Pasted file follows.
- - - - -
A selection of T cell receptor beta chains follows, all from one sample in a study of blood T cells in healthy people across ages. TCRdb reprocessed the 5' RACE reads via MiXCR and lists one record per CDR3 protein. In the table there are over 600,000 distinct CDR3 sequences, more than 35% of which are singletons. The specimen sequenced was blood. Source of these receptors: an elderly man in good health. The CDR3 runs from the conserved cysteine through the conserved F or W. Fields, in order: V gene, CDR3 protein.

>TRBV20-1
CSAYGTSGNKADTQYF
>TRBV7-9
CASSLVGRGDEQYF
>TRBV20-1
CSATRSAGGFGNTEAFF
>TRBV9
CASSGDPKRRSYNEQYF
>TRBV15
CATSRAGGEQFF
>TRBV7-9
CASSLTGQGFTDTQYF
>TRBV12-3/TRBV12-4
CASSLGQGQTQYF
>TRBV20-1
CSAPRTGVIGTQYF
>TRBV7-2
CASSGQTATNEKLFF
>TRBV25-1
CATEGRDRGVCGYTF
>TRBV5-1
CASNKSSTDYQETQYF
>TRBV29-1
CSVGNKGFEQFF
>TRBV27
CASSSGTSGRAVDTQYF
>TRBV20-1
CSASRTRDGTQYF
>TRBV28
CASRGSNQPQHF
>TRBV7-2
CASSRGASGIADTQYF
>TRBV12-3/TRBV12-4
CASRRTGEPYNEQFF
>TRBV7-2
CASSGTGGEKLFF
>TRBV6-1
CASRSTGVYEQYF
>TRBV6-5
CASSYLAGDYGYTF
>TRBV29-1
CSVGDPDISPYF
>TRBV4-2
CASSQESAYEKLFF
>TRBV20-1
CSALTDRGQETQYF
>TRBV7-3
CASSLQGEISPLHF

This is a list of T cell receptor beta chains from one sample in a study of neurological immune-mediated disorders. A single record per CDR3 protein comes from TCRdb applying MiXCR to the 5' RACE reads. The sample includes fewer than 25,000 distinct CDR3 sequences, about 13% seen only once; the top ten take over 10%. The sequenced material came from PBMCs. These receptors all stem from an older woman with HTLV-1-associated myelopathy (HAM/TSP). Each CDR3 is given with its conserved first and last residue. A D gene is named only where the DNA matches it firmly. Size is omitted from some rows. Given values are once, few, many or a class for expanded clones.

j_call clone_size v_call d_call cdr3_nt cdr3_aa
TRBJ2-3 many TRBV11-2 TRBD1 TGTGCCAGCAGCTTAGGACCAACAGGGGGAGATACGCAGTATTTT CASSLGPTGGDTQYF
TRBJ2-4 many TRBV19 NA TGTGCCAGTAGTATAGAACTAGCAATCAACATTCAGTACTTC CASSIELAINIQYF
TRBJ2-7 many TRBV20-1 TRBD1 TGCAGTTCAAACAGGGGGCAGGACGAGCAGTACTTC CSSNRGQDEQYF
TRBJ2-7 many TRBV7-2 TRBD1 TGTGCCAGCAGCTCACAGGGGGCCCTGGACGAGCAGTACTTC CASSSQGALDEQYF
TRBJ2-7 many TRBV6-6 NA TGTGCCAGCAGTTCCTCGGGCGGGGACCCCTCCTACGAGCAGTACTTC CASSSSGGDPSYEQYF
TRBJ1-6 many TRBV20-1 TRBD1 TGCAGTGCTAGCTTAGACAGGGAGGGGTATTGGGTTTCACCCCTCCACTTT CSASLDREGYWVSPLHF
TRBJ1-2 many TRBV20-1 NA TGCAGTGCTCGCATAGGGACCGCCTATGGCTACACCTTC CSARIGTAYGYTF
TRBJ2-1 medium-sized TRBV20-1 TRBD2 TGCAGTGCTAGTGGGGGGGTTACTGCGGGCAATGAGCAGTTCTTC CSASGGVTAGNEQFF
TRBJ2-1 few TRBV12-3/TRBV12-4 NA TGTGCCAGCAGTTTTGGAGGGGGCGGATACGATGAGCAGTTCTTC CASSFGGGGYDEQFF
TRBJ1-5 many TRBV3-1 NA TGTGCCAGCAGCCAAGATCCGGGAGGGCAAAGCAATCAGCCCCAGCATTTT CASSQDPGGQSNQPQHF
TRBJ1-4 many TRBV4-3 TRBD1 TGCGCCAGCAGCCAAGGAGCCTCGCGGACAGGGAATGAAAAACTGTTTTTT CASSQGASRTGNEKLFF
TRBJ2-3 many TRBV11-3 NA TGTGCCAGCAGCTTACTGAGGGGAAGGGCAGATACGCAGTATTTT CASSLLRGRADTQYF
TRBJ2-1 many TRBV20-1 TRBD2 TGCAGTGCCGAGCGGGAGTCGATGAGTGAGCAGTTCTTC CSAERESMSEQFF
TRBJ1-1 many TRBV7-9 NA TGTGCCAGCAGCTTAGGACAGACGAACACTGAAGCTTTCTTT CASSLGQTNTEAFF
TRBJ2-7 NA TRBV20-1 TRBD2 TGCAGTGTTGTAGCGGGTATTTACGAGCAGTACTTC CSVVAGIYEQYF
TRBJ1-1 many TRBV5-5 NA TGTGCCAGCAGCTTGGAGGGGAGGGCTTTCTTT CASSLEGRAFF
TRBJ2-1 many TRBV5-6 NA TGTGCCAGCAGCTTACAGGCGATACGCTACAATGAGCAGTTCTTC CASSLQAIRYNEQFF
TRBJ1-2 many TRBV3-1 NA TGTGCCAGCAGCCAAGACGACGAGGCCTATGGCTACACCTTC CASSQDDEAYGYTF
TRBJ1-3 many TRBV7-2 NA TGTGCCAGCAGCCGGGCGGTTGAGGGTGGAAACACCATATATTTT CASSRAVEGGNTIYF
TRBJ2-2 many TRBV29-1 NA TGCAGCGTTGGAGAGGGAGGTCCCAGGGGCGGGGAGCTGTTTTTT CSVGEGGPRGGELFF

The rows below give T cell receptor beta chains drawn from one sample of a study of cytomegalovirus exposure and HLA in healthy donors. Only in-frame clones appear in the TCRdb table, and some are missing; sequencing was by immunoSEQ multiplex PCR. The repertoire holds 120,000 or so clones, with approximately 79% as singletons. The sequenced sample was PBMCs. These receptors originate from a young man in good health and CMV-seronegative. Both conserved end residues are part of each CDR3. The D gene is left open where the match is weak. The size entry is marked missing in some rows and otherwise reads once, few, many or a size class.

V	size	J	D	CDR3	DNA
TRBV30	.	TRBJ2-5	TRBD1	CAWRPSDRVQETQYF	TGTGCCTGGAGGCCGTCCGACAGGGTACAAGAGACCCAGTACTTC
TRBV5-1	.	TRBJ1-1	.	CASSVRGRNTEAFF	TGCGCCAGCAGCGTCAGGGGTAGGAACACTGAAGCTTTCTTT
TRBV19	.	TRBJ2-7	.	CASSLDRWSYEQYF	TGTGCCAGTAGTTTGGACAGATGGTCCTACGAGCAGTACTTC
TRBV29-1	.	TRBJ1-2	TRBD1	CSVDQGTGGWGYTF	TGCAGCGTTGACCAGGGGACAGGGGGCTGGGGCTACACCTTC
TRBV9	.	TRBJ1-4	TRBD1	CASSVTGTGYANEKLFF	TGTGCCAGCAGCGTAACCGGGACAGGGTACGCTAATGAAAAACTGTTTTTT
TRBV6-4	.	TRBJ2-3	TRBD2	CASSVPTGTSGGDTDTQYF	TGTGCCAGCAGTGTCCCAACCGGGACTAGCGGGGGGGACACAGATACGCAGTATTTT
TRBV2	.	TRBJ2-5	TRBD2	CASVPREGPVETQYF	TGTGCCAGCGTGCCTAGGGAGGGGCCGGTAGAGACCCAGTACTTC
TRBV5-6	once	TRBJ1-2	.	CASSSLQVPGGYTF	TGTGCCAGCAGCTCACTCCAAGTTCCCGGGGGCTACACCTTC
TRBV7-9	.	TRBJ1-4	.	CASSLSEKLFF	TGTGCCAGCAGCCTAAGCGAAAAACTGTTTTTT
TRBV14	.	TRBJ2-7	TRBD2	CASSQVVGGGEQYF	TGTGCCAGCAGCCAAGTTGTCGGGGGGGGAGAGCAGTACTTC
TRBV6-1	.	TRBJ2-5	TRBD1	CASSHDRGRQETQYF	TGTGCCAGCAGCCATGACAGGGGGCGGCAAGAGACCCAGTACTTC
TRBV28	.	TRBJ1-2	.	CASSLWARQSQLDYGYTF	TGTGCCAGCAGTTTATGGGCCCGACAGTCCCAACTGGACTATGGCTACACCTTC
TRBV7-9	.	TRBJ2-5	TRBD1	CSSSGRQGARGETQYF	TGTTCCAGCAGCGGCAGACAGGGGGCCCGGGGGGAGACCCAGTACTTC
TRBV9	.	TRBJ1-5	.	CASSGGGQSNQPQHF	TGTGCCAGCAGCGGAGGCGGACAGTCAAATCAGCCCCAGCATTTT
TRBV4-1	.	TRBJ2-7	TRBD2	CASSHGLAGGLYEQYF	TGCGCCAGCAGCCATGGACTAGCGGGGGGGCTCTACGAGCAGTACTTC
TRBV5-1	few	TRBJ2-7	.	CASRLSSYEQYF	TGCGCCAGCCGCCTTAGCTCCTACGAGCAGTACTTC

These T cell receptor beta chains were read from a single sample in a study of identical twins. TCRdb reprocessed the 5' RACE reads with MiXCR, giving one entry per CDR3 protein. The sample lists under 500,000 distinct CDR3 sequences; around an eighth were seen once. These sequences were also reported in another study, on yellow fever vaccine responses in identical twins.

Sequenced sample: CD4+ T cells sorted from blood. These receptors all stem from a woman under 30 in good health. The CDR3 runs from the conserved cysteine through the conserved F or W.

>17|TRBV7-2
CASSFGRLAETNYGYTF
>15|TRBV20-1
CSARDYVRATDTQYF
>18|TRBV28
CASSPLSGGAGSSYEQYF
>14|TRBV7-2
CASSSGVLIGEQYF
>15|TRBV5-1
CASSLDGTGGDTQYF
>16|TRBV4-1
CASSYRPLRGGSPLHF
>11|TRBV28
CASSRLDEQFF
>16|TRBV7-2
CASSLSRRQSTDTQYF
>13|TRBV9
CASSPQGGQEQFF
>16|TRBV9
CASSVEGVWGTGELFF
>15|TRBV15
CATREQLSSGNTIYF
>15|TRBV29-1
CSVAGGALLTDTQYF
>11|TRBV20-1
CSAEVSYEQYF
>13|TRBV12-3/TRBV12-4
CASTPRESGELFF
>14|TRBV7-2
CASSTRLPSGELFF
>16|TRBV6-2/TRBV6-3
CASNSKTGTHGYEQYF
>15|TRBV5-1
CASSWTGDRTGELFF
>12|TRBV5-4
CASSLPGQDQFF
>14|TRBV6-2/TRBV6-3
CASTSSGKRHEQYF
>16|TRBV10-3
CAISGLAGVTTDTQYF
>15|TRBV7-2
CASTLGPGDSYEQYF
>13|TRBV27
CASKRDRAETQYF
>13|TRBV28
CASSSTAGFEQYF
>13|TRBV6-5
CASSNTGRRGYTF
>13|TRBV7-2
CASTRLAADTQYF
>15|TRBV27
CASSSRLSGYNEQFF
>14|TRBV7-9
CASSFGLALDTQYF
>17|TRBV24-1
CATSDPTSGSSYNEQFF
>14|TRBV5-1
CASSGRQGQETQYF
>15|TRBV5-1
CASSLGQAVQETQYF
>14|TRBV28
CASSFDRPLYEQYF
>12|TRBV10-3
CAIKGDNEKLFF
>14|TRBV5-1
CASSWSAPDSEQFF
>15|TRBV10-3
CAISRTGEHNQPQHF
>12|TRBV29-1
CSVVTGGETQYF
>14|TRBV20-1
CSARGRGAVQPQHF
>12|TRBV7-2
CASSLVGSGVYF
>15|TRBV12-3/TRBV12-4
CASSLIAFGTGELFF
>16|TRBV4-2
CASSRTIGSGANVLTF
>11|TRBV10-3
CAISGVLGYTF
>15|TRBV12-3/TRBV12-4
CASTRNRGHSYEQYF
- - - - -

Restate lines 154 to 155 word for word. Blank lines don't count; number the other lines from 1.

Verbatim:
>12|TRBV10-3
CAIKGDNEKLFF